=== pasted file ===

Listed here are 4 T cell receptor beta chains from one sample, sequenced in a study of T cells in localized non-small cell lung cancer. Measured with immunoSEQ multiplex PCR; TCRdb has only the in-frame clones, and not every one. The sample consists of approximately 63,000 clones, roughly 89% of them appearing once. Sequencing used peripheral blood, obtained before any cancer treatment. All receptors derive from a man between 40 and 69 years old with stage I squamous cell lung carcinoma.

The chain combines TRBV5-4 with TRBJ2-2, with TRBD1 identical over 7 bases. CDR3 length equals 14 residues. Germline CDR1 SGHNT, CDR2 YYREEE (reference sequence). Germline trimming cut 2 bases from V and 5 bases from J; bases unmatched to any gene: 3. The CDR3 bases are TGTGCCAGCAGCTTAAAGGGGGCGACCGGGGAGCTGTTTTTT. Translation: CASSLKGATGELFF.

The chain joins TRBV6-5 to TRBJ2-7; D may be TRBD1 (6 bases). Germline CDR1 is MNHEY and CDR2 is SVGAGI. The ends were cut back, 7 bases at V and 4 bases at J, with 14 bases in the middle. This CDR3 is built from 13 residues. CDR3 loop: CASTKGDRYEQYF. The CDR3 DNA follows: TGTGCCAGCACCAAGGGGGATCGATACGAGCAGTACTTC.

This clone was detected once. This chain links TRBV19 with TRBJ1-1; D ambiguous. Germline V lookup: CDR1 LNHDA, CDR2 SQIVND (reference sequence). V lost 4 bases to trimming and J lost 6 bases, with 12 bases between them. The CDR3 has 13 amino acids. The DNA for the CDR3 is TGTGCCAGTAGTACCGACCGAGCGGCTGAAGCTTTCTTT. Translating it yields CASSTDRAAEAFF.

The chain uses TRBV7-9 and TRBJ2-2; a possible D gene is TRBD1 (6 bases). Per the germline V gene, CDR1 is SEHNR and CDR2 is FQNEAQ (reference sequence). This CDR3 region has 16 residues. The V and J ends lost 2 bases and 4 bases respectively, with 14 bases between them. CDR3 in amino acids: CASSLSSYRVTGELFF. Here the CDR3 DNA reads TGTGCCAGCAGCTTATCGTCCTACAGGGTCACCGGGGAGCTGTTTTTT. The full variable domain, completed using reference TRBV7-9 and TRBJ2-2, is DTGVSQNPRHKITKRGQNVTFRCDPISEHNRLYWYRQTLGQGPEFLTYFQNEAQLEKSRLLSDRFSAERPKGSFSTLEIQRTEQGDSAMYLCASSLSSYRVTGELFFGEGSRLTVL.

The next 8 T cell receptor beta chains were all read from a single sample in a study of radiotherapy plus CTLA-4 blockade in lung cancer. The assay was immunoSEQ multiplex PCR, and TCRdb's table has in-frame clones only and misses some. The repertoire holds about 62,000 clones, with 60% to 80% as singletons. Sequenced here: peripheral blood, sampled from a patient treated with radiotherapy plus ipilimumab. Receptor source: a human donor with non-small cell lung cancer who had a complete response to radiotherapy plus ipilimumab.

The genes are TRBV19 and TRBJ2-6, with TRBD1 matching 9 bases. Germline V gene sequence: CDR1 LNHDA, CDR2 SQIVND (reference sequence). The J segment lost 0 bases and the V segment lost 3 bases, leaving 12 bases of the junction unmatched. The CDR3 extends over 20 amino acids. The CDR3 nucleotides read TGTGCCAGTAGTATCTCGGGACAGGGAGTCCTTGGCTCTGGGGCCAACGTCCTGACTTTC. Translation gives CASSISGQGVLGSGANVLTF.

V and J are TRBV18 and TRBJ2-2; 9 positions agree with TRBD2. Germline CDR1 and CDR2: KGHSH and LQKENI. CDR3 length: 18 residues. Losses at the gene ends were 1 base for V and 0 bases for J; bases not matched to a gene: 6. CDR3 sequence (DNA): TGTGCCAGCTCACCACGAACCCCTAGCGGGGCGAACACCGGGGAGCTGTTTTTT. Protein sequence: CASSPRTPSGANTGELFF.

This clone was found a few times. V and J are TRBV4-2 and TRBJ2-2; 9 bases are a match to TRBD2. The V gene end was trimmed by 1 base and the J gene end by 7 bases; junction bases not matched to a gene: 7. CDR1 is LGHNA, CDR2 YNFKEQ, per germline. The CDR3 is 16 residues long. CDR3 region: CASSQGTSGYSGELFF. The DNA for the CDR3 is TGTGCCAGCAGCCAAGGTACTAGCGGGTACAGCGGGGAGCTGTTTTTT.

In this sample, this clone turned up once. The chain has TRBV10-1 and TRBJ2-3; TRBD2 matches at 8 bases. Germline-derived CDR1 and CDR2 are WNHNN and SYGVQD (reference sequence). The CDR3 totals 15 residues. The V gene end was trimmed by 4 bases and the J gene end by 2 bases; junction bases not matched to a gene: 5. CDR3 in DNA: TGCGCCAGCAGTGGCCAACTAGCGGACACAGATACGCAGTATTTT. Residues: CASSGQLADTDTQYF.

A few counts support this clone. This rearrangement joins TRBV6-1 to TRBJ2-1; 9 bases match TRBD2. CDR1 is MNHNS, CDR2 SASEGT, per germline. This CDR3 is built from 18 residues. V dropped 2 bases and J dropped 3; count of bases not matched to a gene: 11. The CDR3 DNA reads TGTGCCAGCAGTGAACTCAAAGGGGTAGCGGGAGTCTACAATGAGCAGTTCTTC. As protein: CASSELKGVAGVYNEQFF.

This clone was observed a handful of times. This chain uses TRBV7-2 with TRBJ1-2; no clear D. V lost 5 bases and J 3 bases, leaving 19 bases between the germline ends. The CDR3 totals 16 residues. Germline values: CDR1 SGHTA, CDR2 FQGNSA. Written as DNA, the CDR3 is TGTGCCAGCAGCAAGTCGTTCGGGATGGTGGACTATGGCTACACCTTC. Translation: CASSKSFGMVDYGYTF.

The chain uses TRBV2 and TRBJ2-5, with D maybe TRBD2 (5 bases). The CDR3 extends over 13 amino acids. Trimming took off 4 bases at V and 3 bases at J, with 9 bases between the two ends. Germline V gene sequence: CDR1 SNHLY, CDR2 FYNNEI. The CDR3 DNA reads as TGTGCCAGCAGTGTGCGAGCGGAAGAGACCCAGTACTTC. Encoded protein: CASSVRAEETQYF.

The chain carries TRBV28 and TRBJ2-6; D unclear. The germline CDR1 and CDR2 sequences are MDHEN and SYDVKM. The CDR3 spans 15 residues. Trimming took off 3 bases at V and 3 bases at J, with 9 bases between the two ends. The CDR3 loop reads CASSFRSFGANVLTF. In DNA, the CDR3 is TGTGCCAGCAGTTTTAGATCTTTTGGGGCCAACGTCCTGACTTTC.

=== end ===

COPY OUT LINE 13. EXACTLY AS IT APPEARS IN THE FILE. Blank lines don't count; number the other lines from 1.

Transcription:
The chain uses TRBV2 and TRBJ2-5, with D maybe TRBD2 (5 bases). The CDR3 extends over 13 amino acids. Trimming took off 4 bases at V and 3 bases at J, with 9 bases between the two ends. Germline V gene sequence: CDR1 SNHLY, CDR2 FYNNEI. The CDR3 DNA reads as TGTGCCAGCAGTGTGCGAGCGGAAGAGACCCAGTACTTC. Encoded protein: CASSVRAEETQYF.